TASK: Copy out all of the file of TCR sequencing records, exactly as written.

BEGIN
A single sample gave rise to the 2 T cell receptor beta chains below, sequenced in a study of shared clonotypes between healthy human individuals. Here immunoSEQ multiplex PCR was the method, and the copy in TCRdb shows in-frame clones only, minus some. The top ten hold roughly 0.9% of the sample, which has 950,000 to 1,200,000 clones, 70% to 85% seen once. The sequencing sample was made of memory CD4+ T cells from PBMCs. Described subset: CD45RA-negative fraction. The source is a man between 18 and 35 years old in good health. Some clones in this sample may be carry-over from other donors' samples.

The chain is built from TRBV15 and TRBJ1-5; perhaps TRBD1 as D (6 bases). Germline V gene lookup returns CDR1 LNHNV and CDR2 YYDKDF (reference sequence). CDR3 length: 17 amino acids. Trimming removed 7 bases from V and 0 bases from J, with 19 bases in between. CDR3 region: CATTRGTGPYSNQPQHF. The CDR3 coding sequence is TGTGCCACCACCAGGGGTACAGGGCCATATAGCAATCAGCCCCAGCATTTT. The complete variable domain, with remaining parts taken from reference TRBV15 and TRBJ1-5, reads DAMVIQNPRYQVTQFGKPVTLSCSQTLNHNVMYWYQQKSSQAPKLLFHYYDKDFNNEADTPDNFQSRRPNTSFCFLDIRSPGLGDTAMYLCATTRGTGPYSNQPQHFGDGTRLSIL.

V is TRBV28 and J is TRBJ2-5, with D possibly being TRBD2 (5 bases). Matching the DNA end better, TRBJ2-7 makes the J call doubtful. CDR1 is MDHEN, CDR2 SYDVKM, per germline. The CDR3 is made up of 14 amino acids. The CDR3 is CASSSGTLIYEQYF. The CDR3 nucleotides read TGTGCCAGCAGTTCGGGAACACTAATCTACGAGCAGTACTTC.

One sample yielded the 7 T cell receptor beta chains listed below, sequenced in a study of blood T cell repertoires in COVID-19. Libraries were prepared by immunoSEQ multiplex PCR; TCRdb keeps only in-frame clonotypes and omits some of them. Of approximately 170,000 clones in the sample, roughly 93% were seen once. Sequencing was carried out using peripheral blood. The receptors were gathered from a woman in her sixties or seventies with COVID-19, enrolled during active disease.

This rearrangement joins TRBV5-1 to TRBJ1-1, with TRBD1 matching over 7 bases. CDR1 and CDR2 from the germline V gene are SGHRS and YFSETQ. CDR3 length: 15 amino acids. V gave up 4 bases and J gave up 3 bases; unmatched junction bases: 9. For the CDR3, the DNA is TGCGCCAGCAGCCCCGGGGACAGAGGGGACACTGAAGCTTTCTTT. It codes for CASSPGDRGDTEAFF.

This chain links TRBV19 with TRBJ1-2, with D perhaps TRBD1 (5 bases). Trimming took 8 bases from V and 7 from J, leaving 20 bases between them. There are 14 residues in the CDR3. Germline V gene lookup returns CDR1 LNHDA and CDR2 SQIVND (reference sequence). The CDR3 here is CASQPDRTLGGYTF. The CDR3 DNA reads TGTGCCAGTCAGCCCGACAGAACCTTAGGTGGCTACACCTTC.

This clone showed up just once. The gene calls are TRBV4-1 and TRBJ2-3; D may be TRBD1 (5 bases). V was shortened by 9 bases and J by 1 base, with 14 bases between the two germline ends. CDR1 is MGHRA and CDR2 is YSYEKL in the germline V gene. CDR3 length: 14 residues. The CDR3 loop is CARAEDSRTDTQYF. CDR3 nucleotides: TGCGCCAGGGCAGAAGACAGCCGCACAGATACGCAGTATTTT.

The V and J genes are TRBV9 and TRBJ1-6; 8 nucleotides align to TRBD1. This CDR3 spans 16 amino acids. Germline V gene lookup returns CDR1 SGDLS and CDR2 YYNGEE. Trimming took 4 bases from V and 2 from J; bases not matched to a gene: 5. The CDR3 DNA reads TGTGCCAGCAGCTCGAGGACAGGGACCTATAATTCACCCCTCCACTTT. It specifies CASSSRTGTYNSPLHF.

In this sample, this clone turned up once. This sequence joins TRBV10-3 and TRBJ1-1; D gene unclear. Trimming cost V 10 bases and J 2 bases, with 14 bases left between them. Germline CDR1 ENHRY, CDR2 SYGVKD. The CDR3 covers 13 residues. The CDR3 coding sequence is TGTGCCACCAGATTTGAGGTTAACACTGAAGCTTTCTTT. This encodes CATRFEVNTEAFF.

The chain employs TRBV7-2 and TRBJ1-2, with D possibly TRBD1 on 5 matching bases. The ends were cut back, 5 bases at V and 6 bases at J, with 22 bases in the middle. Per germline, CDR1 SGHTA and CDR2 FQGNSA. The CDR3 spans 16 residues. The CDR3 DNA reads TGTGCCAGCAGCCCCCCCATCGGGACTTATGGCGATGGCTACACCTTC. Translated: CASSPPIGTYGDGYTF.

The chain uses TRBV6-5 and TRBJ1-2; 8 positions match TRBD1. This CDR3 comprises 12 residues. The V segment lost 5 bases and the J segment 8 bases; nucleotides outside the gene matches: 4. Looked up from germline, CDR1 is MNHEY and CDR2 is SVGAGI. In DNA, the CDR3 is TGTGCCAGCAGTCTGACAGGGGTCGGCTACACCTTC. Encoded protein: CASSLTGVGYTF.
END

A single sample gave rise to the 2 T cell receptor beta chains below, sequenced in a study of shared clonotypes between healthy human individuals. Here immunoSEQ multiplex PCR was the method, and the copy in TCRdb shows in-frame clones only, minus some. The top ten hold roughly 0.9% of the sample, which has 950,000 to 1,200,000 clones, 70% to 85% seen once. The sequencing sample was made of memory CD4+ T cells from PBMCs. Described subset: CD45RA-negative fraction. The source is a man between 18 and 35 years old in good health. Some clones in this sample may be carry-over from other donors' samples.

The chain is built from TRBV15 and TRBJ1-5; perhaps TRBD1 as D (6 bases). Germline V gene lookup returns CDR1 LNHNV and CDR2 YYDKDF (reference sequence). CDR3 length: 17 amino acids. Trimming removed 7 bases from V and 0 bases from J, with 19 bases in between. CDR3 region: CATTRGTGPYSNQPQHF. The CDR3 coding sequence is TGTGCCACCACCAGGGGTACAGGGCCATATAGCAATCAGCCCCAGCATTTT. The complete variable domain, with remaining parts taken from reference TRBV15 and TRBJ1-5, reads DAMVIQNPRYQVTQFGKPVTLSCSQTLNHNVMYWYQQKSSQAPKLLFHYYDKDFNNEADTPDNFQSRRPNTSFCFLDIRSPGLGDTAMYLCATTRGTGPYSNQPQHFGDGTRLSIL.

V is TRBV28 and J is TRBJ2-5, with D possibly being TRBD2 (5 bases). Matching the DNA end better, TRBJ2-7 makes the J call doubtful. CDR1 is MDHEN, CDR2 SYDVKM, per germline. The CDR3 is made up of 14 amino acids. The CDR3 is CASSSGTLIYEQYF. The CDR3 nucleotides read TGTGCCAGCAGTTCGGGAACACTAATCTACGAGCAGTACTTC.

One sample yielded the 7 T cell receptor beta chains listed below, sequenced in a study of blood T cell repertoires in COVID-19. Libraries were prepared by immunoSEQ multiplex PCR; TCRdb keeps only in-frame clonotypes and omits some of them. Of approximately 170,000 clones in the sample, roughly 93% were seen once. Sequencing was carried out using peripheral blood. The receptors were gathered from a woman in her sixties or seventies with COVID-19, enrolled during active disease.

This rearrangement joins TRBV5-1 to TRBJ1-1, with TRBD1 matching over 7 bases. CDR1 and CDR2 from the germline V gene are SGHRS and YFSETQ. CDR3 length: 15 amino acids. V gave up 4 bases and J gave up 3 bases; unmatched junction bases: 9. For the CDR3, the DNA is TGCGCCAGCAGCCCCGGGGACAGAGGGGACACTGAAGCTTTCTTT. It codes for CASSPGDRGDTEAFF.

This chain links TRBV19 with TRBJ1-2, with D perhaps TRBD1 (5 bases). Trimming took 8 bases from V and 7 from J, leaving 20 bases between them. There are 14 residues in the CDR3. Germline V gene lookup returns CDR1 LNHDA and CDR2 SQIVND (reference sequence). The CDR3 here is CASQPDRTLGGYTF. The CDR3 DNA reads TGTGCCAGTCAGCCCGACAGAACCTTAGGTGGCTACACCTTC.

This clone showed up just once. The gene calls are TRBV4-1 and TRBJ2-3; D may be TRBD1 (5 bases). V was shortened by 9 bases and J by 1 base, with 14 bases between the two germline ends. CDR1 is MGHRA and CDR2 is YSYEKL in the germline V gene. CDR3 length: 14 residues. The CDR3 loop is CARAEDSRTDTQYF. CDR3 nucleotides: TGCGCCAGGGCAGAAGACAGCCGCACAGATACGCAGTATTTT.

The V and J genes are TRBV9 and TRBJ1-6; 8 nucleotides align to TRBD1. This CDR3 spans 16 amino acids. Germline V gene lookup returns CDR1 SGDLS and CDR2 YYNGEE. Trimming took 4 bases from V and 2 from J; bases not matched to a gene: 5. The CDR3 DNA reads TGTGCCAGCAGCTCGAGGACAGGGACCTATAATTCACCCCTCCACTTT. It specifies CASSSRTGTYNSPLHF.

In this sample, this clone turned up once. This sequence joins TRBV10-3 and TRBJ1-1; D gene unclear. Trimming cost V 10 bases and J 2 bases, with 14 bases left between them. Germline CDR1 ENHRY, CDR2 SYGVKD. The CDR3 covers 13 residues. The CDR3 coding sequence is TGTGCCACCAGATTTGAGGTTAACACTGAAGCTTTCTTT. This encodes CATRFEVNTEAFF.

The chain employs TRBV7-2 and TRBJ1-2, with D possibly TRBD1 on 5 matching bases. The ends were cut back, 5 bases at V and 6 bases at J, with 22 bases in the middle. Per germline, CDR1 SGHTA and CDR2 FQGNSA. The CDR3 spans 16 residues. The CDR3 DNA reads TGTGCCAGCAGCCCCCCCATCGGGACTTATGGCGATGGCTACACCTTC. Translated: CASSPPIGTYGDGYTF.

The chain uses TRBV6-5 and TRBJ1-2; 8 positions match TRBD1. This CDR3 comprises 12 residues. The V segment lost 5 bases and the J segment 8 bases; nucleotides outside the gene matches: 4. Looked up from germline, CDR1 is MNHEY and CDR2 is SVGAGI. In DNA, the CDR3 is TGTGCCAGCAGTCTGACAGGGGTCGGCTACACCTTC. Encoded protein: CASSLTGVGYTF.